Six were still in hospital last night. A 16-year-old boy, found unconscious in a flat by his stepfather, was in a serious condition and a 14-year-old boy was 'very seriously ill' on a life-support machine in intensive care.
Police with loudhailers toured the Sherburn Road estate in Durham, where most of the overdose victims live and which has a history of teenage drug abuse, warning other teenagers and their parents against taking the narcotics. Brian Crooks, who found his stepson, Jamie Corbett, and five friends in a near unconscious state in the flat, said: 'When you live on an estate like this you always talk to your kids about drugs but I just hope Jamie pulls through and realises the mistake he made.'
The alarm was raised after the 10 - three of them girls - aged from 14 to 19, were taken to Dryburn Hospital, Durham, early yesterday morning. The teenagers are believed to have taken drugs snatched on Monday night from a house close to the housing estate.
The thieves stole four bottles totalling a litre of methadone, the heroin substitute; 100 tablets of Temazepam, a popular sleeping drug, and 170 valium tablets. They are all prescribed drugs which were being held legally.
One of the drugs victims, a 15- year-old girl, reportedly drank half a cupful of methadone. Her sister said: 'She came in looking very white and didn't know where she was. She said it tasted sweet, a bit like lime and it was quite nice.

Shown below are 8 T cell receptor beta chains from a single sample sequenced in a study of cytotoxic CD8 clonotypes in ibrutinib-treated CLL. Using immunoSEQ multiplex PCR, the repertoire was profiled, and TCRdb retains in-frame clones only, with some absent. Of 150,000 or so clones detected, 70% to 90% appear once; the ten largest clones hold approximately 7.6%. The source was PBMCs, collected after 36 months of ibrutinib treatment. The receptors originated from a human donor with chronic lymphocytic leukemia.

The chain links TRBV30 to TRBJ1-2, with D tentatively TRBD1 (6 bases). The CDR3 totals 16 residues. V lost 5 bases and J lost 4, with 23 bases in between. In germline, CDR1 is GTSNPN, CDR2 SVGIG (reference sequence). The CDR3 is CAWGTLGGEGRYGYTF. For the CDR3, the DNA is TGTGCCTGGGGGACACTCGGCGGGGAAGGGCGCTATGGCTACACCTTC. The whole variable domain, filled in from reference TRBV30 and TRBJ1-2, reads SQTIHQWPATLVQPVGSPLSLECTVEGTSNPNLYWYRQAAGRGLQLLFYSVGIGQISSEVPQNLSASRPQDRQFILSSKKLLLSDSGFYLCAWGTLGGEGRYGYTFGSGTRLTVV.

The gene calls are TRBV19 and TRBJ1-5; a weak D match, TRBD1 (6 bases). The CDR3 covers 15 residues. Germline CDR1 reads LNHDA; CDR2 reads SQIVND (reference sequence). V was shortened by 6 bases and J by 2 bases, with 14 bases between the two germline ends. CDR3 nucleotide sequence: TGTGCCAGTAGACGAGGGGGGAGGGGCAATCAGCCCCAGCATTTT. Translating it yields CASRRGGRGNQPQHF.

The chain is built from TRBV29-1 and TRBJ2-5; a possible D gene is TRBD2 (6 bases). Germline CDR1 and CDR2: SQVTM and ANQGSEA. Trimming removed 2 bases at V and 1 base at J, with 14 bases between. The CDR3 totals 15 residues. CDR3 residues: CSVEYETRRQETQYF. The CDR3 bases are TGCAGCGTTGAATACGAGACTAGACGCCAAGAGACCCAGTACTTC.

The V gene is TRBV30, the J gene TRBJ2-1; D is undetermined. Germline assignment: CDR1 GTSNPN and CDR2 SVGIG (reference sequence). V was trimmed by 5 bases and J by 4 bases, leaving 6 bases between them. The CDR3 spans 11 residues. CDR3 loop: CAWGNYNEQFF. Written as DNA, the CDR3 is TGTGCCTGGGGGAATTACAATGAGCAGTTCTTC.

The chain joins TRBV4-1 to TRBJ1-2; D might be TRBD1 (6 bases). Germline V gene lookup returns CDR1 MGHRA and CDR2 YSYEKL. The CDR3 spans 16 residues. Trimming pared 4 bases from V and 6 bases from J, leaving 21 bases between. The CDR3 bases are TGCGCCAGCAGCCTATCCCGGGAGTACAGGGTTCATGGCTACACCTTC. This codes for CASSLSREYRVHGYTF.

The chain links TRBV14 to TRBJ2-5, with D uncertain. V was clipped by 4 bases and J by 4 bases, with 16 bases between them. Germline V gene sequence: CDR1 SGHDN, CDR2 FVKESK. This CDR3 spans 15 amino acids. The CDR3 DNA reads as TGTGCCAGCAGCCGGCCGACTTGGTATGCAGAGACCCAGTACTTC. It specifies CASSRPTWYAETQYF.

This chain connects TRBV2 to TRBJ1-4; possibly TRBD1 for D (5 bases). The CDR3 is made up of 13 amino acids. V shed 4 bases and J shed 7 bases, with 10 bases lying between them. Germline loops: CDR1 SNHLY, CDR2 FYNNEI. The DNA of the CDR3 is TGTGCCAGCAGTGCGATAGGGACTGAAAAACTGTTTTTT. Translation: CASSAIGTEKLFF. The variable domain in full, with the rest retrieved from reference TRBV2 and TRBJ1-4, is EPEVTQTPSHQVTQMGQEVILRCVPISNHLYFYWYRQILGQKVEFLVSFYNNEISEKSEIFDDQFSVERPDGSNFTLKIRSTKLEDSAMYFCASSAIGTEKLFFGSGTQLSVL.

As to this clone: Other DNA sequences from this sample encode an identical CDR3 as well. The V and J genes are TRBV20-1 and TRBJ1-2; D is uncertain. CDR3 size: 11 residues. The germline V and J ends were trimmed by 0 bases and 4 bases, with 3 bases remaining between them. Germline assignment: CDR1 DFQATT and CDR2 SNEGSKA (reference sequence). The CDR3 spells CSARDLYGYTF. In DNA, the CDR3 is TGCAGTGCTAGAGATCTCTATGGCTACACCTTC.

'She got worse and worse and turned very pale and shaky. We got an ambulance. She has had her stomach pumped and she is being kept in hospital but she looks as if she is going to be OK.
'It was a hell of a fright. She didn't know what she was dabbling with and we don't know where she got the stuff from.'
A 14-year-old girl said tablets and a liquid drug were being handed out from a garden on the estate.
Detective Inspector Mick Burdess said: 'It is very likely there are still drugs lying about on that estate and we are desperate to avoid a tragedy.'
Temazepam, which can cost as little as pounds 1, is becoming increasingly popular among young people in the north of England and Scotland.
Some teenagers are heating the substance, which comes in a gel or a tablet, and injecting the liquid. Gangrene can result and mixing it with alcohol can also be fatal. Most people take it orally. The drug is often known as 'wobbly eggs' because one of the effects is to make the user stagger.
Drug dealers have been obtaining the tablets by breaking into chemists' shops and looting cars of doctors making house calls.
A police spokesman said: 'It's an incredibly fashionable drug at the moment and it's a problem that's not going to go away in the near future.'
The police have recovered some of the stolen methadone but the rest of the drugs remained missing. A 26-year-old man was last night helping detectives with inquiries.
The growing threat of narcotics will be discussed at the Association of Chief Police Officers' annual drugs conference today.Reuse content